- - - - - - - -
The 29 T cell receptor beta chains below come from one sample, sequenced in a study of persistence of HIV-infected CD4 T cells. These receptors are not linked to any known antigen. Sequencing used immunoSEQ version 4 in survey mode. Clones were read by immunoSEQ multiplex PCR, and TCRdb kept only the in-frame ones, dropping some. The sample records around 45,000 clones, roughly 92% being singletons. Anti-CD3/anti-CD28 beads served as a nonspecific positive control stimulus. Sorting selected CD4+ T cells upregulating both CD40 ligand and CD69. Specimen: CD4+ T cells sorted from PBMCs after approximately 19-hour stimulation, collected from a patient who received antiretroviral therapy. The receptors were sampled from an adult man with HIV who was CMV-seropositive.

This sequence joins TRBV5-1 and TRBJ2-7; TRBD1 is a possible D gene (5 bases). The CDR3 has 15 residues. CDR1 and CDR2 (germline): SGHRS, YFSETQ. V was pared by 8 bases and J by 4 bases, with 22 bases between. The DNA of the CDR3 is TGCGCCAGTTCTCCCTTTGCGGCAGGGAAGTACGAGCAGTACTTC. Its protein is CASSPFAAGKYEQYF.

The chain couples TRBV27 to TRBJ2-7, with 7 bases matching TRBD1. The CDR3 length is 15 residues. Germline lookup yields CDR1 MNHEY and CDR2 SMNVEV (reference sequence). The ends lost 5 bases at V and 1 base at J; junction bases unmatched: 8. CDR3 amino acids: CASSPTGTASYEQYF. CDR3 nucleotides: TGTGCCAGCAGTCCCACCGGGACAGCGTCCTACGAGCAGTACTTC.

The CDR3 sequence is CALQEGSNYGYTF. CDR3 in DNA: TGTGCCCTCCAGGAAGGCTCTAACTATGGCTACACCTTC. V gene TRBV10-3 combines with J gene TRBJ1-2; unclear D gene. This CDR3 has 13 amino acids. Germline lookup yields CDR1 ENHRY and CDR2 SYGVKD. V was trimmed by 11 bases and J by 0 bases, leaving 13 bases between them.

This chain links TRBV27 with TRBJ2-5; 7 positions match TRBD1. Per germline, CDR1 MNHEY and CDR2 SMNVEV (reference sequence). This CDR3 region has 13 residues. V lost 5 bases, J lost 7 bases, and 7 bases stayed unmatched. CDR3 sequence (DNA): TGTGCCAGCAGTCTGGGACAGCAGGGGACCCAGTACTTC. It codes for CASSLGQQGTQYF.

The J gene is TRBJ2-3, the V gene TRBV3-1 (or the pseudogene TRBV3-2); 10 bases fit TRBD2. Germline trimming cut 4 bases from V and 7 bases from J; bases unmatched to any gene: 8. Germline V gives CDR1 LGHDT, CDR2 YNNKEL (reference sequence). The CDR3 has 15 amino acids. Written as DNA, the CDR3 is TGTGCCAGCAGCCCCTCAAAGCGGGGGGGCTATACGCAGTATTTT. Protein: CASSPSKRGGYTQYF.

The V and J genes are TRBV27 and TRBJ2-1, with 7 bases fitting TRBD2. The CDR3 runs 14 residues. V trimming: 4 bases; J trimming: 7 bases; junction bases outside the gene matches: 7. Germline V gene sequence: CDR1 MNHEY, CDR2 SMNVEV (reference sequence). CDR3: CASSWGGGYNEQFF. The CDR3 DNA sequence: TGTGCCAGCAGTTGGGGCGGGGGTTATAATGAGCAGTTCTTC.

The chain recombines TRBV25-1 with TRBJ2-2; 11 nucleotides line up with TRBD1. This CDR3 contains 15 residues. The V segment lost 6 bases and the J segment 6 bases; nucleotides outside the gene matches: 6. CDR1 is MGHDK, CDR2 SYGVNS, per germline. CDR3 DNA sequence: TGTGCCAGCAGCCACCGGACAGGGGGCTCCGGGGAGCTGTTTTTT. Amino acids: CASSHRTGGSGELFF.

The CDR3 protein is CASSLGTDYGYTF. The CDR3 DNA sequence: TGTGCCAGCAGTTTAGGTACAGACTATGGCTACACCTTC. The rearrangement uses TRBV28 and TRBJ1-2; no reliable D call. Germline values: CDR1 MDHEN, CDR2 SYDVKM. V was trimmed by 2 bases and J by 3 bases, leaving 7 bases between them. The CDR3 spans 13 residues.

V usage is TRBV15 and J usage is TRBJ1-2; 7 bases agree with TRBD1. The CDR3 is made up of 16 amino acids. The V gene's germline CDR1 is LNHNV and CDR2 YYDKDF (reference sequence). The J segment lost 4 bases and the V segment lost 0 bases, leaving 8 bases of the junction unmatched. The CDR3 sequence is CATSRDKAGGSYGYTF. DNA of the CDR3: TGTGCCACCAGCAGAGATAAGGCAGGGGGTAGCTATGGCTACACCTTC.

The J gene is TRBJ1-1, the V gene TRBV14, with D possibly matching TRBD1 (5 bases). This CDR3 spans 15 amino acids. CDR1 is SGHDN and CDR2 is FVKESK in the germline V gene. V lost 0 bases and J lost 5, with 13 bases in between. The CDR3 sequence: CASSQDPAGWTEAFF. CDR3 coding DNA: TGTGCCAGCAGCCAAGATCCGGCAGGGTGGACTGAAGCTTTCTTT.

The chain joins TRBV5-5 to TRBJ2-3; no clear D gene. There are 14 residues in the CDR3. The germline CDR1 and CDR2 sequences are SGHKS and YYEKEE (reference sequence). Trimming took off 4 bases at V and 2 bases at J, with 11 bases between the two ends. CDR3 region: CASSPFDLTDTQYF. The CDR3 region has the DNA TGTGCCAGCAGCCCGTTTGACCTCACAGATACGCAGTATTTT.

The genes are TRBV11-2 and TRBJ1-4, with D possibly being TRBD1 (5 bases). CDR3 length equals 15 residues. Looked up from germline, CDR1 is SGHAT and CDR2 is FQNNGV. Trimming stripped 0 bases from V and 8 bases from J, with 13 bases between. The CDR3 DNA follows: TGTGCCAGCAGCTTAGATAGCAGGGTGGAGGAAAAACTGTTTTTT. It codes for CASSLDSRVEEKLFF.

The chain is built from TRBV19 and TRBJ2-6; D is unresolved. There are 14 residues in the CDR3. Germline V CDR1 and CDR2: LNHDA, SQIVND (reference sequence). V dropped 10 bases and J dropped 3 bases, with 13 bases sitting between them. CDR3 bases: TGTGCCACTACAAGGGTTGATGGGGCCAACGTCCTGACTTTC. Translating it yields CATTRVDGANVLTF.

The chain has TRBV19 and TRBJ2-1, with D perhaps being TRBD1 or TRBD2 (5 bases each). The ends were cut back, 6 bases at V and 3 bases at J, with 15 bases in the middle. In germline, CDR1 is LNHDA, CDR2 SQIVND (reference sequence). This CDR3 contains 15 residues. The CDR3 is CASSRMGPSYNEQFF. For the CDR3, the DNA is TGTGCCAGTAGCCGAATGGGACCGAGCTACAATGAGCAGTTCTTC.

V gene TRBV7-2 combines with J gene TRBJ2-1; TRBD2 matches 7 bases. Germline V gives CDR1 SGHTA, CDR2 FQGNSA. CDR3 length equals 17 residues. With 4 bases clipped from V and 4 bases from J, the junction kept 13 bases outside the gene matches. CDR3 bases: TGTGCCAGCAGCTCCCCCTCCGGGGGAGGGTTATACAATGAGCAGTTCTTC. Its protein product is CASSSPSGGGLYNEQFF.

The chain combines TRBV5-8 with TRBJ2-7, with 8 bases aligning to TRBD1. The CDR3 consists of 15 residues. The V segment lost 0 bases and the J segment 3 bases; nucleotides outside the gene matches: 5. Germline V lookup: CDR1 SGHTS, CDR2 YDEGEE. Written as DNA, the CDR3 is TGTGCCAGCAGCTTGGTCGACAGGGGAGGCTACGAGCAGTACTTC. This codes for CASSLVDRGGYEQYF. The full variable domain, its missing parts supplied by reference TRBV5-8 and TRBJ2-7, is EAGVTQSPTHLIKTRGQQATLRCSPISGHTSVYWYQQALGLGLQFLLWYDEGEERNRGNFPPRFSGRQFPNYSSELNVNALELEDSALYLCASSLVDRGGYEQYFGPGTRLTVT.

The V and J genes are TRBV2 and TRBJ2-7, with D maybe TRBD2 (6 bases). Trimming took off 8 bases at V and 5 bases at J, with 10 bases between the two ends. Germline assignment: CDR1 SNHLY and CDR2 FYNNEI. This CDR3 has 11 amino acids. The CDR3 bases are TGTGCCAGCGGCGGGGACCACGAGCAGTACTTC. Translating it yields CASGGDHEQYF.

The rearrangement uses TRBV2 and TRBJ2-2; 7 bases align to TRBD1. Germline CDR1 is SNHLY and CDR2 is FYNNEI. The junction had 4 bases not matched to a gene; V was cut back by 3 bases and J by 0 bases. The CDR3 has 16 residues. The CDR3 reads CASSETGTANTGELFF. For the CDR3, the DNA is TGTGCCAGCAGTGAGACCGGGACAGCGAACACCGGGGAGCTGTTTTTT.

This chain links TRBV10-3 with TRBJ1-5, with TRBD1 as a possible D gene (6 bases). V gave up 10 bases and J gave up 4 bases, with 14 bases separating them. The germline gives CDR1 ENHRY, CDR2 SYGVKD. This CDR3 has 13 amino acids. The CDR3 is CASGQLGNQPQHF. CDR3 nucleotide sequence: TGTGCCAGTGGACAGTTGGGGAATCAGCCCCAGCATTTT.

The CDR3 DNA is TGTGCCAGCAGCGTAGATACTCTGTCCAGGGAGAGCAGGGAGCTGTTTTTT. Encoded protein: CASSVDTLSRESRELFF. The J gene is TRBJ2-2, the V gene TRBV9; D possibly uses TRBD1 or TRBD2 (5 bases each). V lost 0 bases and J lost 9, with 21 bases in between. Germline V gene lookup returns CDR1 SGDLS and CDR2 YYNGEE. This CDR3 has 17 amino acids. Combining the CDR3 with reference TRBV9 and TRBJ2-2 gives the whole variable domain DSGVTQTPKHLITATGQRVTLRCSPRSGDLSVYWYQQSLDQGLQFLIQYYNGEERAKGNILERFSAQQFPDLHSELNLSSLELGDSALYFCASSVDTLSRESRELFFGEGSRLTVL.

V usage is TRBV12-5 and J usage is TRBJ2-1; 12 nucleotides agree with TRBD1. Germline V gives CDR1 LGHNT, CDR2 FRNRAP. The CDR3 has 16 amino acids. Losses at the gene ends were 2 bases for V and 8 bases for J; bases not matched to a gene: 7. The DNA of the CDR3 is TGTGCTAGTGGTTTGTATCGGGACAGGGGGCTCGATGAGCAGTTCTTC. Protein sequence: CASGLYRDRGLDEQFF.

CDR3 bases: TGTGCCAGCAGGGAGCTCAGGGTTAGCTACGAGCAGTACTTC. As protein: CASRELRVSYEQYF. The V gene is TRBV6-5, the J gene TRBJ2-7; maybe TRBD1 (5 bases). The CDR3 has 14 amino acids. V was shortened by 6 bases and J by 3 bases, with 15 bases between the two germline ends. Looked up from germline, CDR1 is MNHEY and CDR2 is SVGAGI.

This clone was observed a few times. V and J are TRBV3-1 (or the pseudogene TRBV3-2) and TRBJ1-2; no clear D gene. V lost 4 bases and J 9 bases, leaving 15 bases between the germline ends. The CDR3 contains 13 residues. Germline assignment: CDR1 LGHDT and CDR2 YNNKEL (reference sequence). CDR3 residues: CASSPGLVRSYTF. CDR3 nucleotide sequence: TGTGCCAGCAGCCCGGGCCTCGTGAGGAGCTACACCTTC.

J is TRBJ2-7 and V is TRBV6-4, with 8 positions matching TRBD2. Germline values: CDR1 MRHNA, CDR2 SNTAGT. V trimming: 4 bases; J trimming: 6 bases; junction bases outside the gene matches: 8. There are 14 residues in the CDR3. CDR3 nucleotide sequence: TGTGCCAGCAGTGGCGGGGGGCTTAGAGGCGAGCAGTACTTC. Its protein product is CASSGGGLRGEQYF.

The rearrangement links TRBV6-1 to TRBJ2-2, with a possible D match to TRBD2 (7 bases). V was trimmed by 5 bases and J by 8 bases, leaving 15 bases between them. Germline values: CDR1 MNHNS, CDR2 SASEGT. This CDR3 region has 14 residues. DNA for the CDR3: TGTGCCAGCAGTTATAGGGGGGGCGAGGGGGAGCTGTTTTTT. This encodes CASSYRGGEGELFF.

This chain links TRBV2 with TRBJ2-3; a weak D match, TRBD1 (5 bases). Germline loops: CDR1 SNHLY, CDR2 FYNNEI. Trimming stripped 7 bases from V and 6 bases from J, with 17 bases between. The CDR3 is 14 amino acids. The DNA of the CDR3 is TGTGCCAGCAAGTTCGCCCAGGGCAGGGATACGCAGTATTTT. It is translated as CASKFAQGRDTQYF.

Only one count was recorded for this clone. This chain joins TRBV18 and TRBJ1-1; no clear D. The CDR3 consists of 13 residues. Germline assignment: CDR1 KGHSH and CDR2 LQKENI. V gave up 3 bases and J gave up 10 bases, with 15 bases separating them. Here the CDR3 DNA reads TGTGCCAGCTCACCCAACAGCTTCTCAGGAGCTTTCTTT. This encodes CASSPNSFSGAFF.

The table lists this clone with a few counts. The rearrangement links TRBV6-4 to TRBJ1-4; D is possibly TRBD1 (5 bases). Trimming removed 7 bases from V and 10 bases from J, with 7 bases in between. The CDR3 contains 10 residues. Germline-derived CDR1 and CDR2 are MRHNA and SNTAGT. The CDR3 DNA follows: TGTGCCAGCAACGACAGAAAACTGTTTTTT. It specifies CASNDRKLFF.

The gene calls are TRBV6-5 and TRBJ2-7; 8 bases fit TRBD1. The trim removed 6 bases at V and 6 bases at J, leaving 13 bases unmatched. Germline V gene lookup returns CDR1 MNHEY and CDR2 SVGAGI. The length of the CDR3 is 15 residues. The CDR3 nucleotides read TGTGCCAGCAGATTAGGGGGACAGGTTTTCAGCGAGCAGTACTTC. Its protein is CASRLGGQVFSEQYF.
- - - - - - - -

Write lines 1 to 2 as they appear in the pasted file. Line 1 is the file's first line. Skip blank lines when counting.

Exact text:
The 29 T cell receptor beta chains below come from one sample, sequenced in a study of persistence of HIV-infected CD4 T cells. These receptors are not linked to any known antigen. Sequencing used immunoSEQ version 4 in survey mode. Clones were read by immunoSEQ multiplex PCR, and TCRdb kept only the in-frame ones, dropping some. The sample records around 45,000 clones, roughly 92% being singletons. Anti-CD3/anti-CD28 beads served as a nonspecific positive control stimulus. Sorting selected CD4+ T cells upregulating both CD40 ligand and CD69. Specimen: CD4+ T cells sorted from PBMCs after approximately 19-hour stimulation, collected from a patient who received antiretroviral therapy. The receptors were sampled from an adult man with HIV who was CMV-seropositive.

This sequence joins TRBV5-1 and TRBJ2-7; TRBD1 is a possible D gene (5 bases). The CDR3 has 15 residues. CDR1 and CDR2 (germline): SGHRS, YFSETQ. V was pared by 8 bases and J by 4 bases, with 22 bases between. The DNA of the CDR3 is TGCGCCAGTTCTCCCTTTGCGGCAGGGAAGTACGAGCAGTACTTC. Its protein is CASSPFAAGKYEQYF.